How to Add a Second Disk to an EC2 Instance in AWS – scottlinux.com | Linux Blog

How to Add a Second Disk to an EC2 Instance in AWS – scottlinux.com | Linux Blog

In AWS, one can hot-add a second disk or volume to an existing EC2 Linux instance. Here is how to do that!


1. First, create the new volume

Navigate to: EC2 > Elastic Block Store > Volumes

Create desired additional Volume in the availability zone of the EC2 instance.

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Next, go to Action > Attach Volume

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Search for the name of the EC2 instance and attach, accepting default device name listed in the dialog.

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Again, this can be attached hot (live) to a running Linux instance or when the instance is powered off.

If you do not see the EC2 instance listed, start over and make sure to create the volume in the same availability zone as the EC2 instance.


2. Next, ssh into the EC2 instance to verify attached volume

When hot adding, run sudo dmesg and check the output which will have something like this:

[12099233.050459] blkfront: xvdf: barrier or flush: disabled  [12099233.054541]  xvdf: unknown partition table  

Ah-ha! Our new volume is /dev/xvdf (Note the F as in frank!)

Compare that (in this example) to blkid output (shows current volumes, in this case existing /dev/xvda, /dev/xvdb):

admin@ip-10-31-243-35:~$ sudo blkid  /dev/xvda1: UUID="8d0f0ad5-0e3d-40cd-9af5-fb68a7f47ea6" TYPE="ext4"   /dev/xvdb: UUID="4e341886-5a48-42d9-94df-537aafa96f81" TYPE="ext3"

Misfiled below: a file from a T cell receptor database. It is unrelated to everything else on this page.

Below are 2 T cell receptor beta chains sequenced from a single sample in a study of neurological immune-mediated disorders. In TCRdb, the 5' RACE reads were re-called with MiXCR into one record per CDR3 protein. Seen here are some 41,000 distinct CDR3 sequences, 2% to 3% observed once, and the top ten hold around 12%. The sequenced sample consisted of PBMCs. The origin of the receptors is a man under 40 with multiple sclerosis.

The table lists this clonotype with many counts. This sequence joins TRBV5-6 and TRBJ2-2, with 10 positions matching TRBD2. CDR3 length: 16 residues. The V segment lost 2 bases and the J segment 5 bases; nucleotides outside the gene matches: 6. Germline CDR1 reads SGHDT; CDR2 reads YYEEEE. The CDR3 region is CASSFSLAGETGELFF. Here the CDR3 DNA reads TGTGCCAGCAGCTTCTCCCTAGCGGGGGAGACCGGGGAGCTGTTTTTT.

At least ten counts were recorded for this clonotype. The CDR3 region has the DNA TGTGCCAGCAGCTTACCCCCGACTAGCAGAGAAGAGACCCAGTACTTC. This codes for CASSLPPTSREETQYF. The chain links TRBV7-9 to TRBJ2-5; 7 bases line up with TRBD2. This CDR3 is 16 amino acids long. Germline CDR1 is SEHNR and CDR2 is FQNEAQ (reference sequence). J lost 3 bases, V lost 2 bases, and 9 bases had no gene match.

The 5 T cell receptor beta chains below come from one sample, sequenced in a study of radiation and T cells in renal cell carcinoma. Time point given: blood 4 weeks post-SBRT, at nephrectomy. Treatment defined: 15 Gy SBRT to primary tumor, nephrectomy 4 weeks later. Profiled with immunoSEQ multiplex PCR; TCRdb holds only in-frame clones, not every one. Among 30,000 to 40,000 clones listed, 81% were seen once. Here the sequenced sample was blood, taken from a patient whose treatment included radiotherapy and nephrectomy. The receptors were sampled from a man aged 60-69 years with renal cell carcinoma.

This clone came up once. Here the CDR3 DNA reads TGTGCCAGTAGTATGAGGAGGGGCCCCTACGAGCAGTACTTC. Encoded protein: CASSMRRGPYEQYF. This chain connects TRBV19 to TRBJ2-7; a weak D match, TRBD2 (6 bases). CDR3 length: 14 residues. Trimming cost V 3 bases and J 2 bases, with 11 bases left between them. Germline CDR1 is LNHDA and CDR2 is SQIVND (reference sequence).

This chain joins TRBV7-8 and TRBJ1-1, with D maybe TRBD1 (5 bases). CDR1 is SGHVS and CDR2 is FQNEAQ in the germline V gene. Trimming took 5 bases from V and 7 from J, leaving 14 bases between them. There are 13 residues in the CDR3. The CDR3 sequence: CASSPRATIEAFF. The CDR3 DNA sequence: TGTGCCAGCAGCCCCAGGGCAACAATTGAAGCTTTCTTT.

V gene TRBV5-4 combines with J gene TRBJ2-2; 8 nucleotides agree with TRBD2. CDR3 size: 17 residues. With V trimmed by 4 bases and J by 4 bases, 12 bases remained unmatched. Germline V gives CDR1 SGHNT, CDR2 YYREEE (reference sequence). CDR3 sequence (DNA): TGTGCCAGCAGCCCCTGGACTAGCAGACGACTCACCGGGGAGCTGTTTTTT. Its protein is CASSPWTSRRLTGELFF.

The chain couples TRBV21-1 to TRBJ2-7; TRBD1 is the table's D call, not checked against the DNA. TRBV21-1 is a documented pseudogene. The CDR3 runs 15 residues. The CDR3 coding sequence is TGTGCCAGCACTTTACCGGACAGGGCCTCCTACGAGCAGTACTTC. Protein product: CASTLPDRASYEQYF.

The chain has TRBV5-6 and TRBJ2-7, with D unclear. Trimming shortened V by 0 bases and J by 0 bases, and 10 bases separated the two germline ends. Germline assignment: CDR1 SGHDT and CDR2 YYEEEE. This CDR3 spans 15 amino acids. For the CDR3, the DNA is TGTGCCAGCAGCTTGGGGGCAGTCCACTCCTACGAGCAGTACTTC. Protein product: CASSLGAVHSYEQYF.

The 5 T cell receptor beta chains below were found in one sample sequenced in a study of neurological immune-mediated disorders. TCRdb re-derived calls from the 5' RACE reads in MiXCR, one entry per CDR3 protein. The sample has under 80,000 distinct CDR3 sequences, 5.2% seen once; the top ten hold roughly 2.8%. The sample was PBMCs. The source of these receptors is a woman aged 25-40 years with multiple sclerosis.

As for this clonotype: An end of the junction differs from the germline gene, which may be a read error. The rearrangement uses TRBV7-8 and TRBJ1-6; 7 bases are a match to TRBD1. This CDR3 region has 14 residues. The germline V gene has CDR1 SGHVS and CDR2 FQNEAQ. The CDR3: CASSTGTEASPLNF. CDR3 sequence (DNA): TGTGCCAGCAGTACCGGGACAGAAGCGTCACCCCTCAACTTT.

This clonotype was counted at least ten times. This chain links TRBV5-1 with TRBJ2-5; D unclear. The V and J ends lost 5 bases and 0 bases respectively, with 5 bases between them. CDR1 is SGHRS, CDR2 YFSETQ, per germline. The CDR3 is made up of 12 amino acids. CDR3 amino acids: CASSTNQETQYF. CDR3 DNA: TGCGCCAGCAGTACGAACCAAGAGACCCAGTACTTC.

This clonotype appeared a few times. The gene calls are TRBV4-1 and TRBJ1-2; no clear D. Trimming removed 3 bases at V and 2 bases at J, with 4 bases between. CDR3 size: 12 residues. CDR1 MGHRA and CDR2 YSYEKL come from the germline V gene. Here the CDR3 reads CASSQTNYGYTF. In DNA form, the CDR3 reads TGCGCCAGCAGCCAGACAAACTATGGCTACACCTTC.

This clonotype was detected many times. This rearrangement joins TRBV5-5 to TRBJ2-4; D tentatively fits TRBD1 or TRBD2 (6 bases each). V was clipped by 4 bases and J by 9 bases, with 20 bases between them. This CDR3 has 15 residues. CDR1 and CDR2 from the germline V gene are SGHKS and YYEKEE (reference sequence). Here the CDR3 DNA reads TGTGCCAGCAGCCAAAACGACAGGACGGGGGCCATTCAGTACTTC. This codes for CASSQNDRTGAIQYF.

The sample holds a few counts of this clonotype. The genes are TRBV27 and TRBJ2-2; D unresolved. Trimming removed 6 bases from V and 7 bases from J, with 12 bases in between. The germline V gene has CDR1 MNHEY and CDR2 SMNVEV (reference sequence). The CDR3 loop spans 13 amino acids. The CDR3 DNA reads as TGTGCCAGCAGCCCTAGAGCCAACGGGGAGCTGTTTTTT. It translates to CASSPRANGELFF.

One can also run an ls -l to see the volumes connected to the instance, and their device name (in this example, /dev/xvdf):

$ ls -l /dev/xvd*  brw-rw---T 1 root disk 202,  0 Dec  7 14:31 /dev/xvda1  brw-rw---T 1 root disk 202,  0 Dec  7 14:31 /dev/xvdb  brw-rw---T 1 root disk 202, 80 Apr 26 16:25 /dev/xvdf  

3. Finally, format and mount the new volume

Ok now that the new volume name has been determined, format the new volume and mount it.

Note: This is following the above example, where my new volume is /dev/xvdf. The device on your instance may be different!

Format ext4:

sudo mkfs.ext4 /dev/xvdf  

Make a mount point:

sudo mkdir /mnt/data  

Mount the volume there:

sudo mount /dev/xvdf /mnt/data/  

Set permissions for the default EC2 user (in this case, for an ubuntu EC2 instance):

sudo chown -R ubuntu:ubuntu /mnt/data/  

Verify new volume:

ubuntu@ip-10-179-146-76:/mnt/data$ sudo blkid  /dev/xvda1: LABEL="cloudimg-rootfs" UUID="8d0f0ad5-0e3d-40cd-9af5-fb68a7f47ea6" TYPE="ext4"   /dev/xvdb: UUID="4e341886-5a48-42d9-94df-537aafa96f81" TYPE="ext3"   /dev/xvdf: UUID="bf7ebcf6-63bc-4ba9-ba26-6a6450e0cfff" TYPE="ext4"   

Also one can verify by running `mount` or `df -h` to see the new volume.


4. (Optional) Add new volume to /etc/fstab to auto-mount on boot

If the new volume is permanent, add an entry to /etc/fstab for the new volume.

Edit /etc/fstab and add a new entry for the UUID of the new volume, including the desired mount point.

Example:

LABEL=cloudimg-rootfs   /        ext4   defaults        0 0  /dev/xvdb       /mnt    auto    defaults,nobootwait,comment=cloudconfig 0       2  UUID=bf7ebcf6-63bc-4ba9-ba26-6a6450e0cfff /mnt/data     ext4    defaults,noatime,errors=remount-ro 0 0  

Done.